Motorola's dual-core Droid X2 is a solid sequel to the 2010 best-seller
When the Motorola Droid X first hit Verizon Wireless last July, it was thrilling in a number of ways. Not only did it represent Verizon's commitment to a high end line of Android smartphones, but it also marked Motorola's next step in reclaiming its throne atop the mobile industry. As an early adopter, I grew to love the X, which I feel grew into one of the best smartphones on Verizon to date. So how does its successor, the Droid X2, live up to the original? Less than a year after the X's release, is the X2 as thrilling as its predecessor? Here, we'll look at how the X2 has improved on the foundation the X had laid, and whether or not these improvements are enough to get excited about.
Let's go, after the break.
Before we begin, let's take a look back at Phil's initial hands-on with the Droid X2.
If you've ever seen a Droid X, you've basically seen a Droid X2. If you are looking for a major revolution in Motorola's X line, look elsewhere. At first glance the untrained eye could easily mistake the X2 for its older brother: the phones are nearly identical. You've got the signature camera hump on the back, atop a still stunningly thin body. You've got the same matte black finish, though the X2's black looks a bit richer than the original, but that could just be chalked up to age. If you loved the X's row of four hard keys, you'll enjoy the same keys on the X2. They're bulky, but they do the job. I don't mind soft keys, so this isn't a major selling point for me, but if you're someone who loves the satisfaction of a good click, you'll be impressed.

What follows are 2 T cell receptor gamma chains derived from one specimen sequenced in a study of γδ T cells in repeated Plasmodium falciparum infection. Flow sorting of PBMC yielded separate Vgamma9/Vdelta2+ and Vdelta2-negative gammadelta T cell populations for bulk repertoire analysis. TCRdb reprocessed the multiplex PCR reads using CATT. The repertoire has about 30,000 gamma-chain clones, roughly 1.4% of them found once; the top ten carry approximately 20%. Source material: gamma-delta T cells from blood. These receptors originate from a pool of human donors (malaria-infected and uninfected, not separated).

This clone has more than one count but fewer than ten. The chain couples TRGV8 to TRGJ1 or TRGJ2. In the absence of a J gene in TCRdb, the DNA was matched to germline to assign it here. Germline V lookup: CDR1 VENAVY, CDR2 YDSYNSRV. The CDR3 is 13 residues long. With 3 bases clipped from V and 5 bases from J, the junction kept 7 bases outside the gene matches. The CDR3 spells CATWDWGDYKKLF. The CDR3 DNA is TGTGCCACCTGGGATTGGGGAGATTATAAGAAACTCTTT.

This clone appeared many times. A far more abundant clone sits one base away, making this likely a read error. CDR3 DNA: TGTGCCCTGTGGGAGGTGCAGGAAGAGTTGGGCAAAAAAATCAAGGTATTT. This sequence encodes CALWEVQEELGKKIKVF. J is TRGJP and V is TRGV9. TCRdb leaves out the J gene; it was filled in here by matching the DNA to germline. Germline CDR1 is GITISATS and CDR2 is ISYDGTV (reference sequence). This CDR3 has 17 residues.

The left side maintains the original's HDMI and USB ports, though the right side has lost the dedicated camera button of the X. Motorola hasn't even replaced the button with something else; it's simply not there. Bummer.
Most importantly, you've got that same 4.3 inch LCD screen that set the X apart a year ago, though Motorola has improved the resolution to its new qHD standard and has added Gorilla Glass for protection. Don't think you'll be overwhelmed, though. I found the screen to be a bit pixelated despite the 540x960 resolution. Colors don't seem as vivid as Samsung and HTC's current offerings, and the X2 certainly isn't as bright as its competition. There is one huge thing that the X2's screen has going for itself: it looks absolutely phenomenal in direct sunlight. Sure, you have to have the brightness up all the way to truly appreciate it, but wow, what a long way we've come. The difference is night and day, and enough for me to call the X2's screen a noticeable improvement over the X.